Online bookseller Jeff Bezos is taking his Amazon.com into the auction arena. CBS News This Morning Co-Anchor Jane Robelot talked to Bezos about the new venture.
Bezos started Amazon.com from his modest ranch home in Seattle in 1994. Less than five years later, his idea of selling books on the Internet has grown into a multi-billion dollar business. The company stock price jumped from $9 in May 1997 to more than $170 this week. That makes Bezos worth more than $1 billion on paper, but you wouldn't know it by the car he drives--a Honda.
Now, Amazon.com has launched an online auction service that sells everything from antiques to computers to toys. In doing so, they are taking on Internet auction giant Ebay, which has more than 2 million members.
Bezos says he isn't worried about the competition. "I think there is room for lots of players," he says. "What we've tried to do is take our tradition of making things simple, as easy as possible, and move that into the auction space. We had one-click shopping, and now we have "bid click," which makes it easy to bid at auctions. Ease of use and safety are what we focus on in our auction experience."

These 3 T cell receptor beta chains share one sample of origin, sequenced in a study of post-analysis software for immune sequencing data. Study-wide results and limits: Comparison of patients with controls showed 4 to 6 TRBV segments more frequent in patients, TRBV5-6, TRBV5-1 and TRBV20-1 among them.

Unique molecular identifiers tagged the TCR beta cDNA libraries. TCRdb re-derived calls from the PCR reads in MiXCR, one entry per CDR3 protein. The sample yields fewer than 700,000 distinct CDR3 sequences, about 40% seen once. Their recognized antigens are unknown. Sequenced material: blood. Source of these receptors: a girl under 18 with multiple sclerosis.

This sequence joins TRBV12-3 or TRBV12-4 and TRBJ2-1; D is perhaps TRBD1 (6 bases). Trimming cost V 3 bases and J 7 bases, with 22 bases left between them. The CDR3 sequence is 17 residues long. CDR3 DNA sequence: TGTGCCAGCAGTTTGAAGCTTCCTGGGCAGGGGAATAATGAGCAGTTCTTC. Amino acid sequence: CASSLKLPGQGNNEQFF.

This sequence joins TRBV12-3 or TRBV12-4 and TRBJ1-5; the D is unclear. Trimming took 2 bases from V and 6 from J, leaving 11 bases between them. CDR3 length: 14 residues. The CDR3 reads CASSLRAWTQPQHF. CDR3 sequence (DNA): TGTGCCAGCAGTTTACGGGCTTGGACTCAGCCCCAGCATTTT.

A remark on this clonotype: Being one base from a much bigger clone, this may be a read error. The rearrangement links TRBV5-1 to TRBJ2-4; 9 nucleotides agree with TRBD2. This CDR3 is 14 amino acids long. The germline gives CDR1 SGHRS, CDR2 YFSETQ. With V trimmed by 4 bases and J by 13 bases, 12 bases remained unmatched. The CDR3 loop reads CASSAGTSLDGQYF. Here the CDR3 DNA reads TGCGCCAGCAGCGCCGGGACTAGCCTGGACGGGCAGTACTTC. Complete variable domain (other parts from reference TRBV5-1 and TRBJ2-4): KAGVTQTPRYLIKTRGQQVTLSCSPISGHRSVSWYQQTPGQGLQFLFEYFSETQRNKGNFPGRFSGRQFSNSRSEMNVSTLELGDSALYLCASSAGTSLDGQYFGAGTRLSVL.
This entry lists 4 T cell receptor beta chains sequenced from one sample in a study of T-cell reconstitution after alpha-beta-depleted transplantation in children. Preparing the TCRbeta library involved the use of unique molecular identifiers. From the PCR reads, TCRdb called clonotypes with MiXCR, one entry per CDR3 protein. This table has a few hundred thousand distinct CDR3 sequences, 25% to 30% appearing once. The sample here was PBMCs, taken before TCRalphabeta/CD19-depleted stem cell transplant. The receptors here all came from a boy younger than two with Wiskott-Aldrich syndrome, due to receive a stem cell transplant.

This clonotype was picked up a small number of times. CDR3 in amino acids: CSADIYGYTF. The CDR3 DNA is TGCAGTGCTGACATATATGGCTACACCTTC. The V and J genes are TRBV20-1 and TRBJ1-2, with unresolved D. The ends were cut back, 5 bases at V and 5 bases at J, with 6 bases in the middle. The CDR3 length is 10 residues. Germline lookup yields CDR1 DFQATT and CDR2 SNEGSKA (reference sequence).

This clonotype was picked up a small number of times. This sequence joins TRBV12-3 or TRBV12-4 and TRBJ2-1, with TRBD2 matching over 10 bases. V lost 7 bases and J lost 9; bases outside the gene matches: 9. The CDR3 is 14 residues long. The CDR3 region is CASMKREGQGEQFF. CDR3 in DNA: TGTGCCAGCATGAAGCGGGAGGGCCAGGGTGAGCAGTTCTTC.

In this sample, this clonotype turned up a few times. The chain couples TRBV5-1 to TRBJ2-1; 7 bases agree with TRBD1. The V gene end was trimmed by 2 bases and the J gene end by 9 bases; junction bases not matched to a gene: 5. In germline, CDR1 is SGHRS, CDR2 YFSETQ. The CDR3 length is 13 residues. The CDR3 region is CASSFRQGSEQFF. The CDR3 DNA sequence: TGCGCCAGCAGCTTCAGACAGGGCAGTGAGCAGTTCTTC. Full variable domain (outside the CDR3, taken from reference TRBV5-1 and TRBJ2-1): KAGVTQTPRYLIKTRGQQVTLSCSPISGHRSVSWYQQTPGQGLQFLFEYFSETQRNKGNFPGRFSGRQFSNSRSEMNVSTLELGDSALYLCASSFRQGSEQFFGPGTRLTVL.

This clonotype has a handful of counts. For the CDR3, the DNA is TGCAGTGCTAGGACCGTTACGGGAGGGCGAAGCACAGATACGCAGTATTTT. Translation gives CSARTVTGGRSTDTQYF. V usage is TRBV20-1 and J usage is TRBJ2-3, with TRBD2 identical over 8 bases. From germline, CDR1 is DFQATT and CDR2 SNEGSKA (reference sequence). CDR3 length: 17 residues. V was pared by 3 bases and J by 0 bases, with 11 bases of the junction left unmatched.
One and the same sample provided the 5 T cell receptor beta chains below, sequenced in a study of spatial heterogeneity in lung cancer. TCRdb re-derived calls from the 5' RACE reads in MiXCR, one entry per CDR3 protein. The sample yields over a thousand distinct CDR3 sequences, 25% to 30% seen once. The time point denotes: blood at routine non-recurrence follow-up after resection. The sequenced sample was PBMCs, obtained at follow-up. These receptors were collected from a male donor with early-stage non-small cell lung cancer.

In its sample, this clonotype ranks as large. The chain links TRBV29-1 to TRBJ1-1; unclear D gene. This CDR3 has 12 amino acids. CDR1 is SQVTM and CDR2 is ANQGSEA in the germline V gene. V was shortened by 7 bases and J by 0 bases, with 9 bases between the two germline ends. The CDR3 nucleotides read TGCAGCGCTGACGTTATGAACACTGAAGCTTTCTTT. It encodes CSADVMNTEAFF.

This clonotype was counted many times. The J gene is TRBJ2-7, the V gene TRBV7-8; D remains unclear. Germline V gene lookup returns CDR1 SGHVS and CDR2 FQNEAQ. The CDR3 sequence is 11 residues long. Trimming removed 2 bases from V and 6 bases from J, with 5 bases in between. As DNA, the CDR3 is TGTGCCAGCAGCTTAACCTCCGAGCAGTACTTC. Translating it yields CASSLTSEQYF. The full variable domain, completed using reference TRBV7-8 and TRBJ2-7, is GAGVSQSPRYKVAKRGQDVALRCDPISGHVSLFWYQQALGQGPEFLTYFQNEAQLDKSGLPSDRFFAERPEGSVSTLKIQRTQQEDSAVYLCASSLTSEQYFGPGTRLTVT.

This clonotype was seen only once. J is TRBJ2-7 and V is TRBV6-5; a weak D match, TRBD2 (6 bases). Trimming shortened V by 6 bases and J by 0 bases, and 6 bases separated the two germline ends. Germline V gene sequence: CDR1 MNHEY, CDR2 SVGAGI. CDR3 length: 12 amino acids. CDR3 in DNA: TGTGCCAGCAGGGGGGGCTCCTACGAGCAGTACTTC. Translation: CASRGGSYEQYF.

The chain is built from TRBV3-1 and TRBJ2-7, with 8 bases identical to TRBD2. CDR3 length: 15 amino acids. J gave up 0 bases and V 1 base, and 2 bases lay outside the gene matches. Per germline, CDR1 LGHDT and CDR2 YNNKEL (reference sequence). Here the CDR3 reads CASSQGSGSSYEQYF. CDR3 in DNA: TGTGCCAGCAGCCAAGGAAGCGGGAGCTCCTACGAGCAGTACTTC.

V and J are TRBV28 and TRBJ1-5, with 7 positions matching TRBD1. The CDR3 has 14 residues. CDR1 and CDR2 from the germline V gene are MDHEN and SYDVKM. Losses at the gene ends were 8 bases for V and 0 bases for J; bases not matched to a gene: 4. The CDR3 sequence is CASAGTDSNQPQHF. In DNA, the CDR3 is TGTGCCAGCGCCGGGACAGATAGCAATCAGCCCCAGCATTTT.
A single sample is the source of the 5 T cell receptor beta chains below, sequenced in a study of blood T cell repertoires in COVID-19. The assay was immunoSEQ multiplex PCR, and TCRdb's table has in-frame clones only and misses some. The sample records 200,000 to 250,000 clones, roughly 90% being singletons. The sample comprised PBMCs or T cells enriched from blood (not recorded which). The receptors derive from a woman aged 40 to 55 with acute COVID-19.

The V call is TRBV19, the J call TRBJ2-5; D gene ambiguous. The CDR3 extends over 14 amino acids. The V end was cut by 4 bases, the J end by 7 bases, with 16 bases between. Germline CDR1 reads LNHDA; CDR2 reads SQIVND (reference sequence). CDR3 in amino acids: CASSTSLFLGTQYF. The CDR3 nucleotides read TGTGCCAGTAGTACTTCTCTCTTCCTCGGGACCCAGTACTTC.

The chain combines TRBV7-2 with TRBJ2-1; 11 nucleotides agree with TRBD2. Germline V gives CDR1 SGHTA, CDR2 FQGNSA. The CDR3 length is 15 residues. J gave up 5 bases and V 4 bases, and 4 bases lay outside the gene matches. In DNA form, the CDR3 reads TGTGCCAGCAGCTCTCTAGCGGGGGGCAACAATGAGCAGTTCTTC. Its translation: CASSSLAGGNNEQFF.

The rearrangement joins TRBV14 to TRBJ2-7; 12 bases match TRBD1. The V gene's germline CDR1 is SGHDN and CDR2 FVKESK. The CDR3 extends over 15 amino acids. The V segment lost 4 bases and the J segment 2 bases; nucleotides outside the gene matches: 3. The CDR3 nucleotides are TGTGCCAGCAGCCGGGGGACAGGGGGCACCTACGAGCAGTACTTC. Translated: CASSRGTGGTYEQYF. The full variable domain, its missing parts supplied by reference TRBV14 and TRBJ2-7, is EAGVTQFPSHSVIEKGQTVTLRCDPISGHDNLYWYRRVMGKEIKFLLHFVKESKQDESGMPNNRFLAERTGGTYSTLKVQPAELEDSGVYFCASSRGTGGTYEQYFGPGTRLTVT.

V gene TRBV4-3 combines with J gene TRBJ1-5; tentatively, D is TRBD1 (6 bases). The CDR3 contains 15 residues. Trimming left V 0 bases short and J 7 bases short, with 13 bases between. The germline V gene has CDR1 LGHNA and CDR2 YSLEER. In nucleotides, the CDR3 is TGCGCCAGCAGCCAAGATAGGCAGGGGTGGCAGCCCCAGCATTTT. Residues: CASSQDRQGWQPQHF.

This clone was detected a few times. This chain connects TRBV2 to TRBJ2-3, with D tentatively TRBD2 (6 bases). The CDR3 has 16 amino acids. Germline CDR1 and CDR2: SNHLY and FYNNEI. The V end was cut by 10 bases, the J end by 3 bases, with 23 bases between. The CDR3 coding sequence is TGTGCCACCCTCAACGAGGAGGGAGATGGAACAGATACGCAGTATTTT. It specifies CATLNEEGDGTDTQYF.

Bezos says Amazon will stand behind the transaction up to $250, even if it turns out the seller can't deliver the goods.
Current Amazon customers are preregistered for the auction site. People who want to enter items for auction can "list it just like you would a classified ad," he says. "Come in, type the title, type the description, type a few things and click 'list.' It is just as easy to sell as it is to buy."
Bezos launched the service with a charity auction, with proceeds to be donated to the World Wildlife Fund. He says he wants to help the organization protect the rain forest and the Amazon river basin. One item in that auction is his famous "door desk" - one of three originals built in Bezos' garage for Amazon.com at the very beginning.
"The bidding started at $1. It is up to over $14,000," he says.
Other items include an Andy Warhol painting of James Dean and an original Mark Twain book signed by the author with both his pen name and his real name, Samuel Clemens.
Bezos says the site will not auction off firearms or adult material.
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